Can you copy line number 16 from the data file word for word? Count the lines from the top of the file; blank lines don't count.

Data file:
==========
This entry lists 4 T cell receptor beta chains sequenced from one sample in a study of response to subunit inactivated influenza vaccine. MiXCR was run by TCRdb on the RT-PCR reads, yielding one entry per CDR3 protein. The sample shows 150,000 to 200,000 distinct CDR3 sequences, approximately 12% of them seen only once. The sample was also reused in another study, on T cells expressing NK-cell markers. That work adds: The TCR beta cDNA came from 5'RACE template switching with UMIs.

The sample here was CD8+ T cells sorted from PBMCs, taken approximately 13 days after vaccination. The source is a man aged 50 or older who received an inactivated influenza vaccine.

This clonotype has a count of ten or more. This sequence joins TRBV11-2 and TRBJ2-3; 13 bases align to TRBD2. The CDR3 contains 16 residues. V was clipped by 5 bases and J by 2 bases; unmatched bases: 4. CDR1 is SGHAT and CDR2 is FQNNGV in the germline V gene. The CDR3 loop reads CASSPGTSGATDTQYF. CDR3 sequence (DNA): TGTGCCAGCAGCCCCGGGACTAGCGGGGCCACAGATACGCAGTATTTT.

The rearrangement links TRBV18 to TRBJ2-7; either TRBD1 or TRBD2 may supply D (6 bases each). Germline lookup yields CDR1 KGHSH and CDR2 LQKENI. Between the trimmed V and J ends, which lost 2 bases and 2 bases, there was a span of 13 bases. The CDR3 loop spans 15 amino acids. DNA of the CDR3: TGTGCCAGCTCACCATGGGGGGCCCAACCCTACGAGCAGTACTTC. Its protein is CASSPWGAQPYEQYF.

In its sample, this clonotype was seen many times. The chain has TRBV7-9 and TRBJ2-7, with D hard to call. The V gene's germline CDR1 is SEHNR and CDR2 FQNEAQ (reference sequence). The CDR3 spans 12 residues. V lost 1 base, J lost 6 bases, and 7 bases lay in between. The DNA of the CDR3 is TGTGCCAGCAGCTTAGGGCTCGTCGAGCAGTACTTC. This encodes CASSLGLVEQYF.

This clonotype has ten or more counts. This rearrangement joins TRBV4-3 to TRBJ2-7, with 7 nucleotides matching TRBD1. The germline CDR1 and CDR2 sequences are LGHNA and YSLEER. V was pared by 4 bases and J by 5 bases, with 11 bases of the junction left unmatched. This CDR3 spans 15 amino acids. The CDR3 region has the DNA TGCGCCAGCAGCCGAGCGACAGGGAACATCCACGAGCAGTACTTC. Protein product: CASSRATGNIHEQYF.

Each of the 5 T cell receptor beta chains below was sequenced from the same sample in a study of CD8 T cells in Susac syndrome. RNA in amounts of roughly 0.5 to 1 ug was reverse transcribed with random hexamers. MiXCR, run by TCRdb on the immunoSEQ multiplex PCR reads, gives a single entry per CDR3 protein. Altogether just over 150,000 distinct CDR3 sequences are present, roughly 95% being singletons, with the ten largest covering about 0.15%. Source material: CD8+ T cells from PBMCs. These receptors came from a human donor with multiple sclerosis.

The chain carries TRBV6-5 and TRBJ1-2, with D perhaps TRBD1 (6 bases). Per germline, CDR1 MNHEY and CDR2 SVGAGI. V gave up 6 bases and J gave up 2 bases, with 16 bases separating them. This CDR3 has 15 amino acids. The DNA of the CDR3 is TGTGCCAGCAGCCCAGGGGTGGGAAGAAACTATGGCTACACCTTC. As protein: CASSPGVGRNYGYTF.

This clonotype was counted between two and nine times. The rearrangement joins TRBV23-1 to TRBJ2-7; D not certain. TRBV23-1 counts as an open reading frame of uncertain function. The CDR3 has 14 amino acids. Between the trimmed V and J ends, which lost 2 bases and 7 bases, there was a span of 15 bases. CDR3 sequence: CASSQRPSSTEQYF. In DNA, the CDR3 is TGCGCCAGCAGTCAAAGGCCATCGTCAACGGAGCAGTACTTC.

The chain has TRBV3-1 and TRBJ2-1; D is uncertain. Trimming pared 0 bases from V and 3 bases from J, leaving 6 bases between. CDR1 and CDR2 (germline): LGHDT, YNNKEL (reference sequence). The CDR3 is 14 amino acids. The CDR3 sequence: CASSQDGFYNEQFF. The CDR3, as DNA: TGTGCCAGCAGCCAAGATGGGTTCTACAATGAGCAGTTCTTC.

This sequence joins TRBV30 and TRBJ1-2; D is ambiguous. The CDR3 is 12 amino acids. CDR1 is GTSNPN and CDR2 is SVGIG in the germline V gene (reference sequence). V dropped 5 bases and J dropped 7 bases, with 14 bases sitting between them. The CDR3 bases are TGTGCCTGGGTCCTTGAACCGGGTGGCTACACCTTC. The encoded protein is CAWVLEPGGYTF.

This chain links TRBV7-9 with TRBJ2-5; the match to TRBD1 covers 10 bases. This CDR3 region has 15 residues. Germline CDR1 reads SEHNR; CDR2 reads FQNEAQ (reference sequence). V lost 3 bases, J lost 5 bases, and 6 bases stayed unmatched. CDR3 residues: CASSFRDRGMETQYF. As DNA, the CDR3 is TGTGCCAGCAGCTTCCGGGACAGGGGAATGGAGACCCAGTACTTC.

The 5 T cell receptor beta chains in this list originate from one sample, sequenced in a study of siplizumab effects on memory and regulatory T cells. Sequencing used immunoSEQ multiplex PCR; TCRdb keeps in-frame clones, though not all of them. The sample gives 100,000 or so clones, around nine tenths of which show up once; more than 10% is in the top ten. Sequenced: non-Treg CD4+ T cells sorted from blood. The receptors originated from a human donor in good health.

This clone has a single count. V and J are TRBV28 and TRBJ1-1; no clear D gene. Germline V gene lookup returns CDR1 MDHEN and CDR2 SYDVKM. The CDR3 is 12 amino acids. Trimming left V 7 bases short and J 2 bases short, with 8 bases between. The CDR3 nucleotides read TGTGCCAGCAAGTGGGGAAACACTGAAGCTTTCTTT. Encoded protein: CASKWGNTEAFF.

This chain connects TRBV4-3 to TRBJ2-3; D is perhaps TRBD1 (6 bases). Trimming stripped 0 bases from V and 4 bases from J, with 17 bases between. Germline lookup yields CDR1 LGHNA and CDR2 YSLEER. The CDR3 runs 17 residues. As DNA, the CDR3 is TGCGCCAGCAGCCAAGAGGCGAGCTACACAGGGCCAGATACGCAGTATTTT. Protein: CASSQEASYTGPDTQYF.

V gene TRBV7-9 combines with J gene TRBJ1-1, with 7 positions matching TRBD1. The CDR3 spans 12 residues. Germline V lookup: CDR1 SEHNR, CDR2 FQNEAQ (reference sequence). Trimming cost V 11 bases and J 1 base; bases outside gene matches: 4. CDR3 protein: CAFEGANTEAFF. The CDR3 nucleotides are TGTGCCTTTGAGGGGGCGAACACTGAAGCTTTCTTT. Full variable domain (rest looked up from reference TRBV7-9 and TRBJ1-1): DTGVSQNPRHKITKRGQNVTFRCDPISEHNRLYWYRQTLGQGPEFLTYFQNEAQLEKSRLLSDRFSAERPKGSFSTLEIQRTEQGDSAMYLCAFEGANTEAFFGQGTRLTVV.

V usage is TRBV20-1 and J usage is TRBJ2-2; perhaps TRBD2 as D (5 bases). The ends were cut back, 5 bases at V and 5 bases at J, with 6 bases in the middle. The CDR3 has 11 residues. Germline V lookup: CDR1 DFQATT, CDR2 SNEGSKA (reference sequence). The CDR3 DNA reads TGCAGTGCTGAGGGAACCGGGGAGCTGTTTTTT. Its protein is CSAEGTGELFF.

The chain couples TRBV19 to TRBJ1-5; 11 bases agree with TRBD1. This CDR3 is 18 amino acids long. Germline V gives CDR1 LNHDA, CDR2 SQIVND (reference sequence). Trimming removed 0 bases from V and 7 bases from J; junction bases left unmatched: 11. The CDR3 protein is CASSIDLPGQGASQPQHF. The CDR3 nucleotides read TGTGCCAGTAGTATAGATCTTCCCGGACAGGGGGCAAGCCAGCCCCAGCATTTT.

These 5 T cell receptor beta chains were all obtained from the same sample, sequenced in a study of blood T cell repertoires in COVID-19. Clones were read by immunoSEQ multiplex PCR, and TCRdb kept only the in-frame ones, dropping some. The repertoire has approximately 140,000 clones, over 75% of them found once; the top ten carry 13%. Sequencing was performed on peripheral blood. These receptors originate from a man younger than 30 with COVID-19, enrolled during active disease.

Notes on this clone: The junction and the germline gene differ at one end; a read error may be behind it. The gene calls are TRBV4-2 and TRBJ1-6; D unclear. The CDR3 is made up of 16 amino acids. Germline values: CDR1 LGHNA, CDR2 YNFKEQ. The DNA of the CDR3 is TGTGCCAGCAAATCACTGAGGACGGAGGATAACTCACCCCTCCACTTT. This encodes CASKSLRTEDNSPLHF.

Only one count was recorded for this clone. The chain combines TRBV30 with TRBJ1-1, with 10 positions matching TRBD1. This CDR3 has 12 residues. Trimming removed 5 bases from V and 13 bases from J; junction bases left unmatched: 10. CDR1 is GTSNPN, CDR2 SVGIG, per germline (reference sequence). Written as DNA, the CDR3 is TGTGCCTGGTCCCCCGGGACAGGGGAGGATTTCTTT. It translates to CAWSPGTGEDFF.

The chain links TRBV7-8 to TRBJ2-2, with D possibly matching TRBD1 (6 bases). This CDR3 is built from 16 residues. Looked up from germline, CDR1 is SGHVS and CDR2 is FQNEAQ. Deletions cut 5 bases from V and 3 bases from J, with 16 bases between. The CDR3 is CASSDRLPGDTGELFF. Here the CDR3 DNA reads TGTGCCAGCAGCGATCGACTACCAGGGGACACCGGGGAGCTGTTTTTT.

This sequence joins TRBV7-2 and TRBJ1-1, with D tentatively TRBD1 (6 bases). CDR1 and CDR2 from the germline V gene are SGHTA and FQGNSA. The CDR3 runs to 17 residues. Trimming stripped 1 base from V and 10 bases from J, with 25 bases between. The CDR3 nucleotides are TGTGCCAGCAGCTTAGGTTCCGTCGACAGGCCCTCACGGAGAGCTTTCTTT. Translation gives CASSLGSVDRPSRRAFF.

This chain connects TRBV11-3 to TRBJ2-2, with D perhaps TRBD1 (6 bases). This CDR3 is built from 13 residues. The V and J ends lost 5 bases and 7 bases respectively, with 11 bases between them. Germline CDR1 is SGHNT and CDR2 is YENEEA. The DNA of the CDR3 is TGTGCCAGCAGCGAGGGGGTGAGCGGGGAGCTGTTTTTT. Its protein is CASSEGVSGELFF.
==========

V gene TRBV7-9 combines with J gene TRBJ1-1, with 7 positions matching TRBD1. The CDR3 spans 12 residues. Germline V lookup: CDR1 SEHNR, CDR2 FQNEAQ (reference sequence). Trimming cost V 11 bases and J 1 base; bases outside gene matches: 4. CDR3 protein: CAFEGANTEAFF. The CDR3 nucleotides are TGTGCCTTTGAGGGGGCGAACACTGAAGCTTTCTTT. Full variable domain (rest looked up from reference TRBV7-9 and TRBJ1-1): DTGVSQNPRHKITKRGQNVTFRCDPISEHNRLYWYRQTLGQGPEFLTYFQNEAQLEKSRLLSDRFSAERPKGSFSTLEIQRTEQGDSAMYLCAFEGANTEAFFGQGTRLTVV.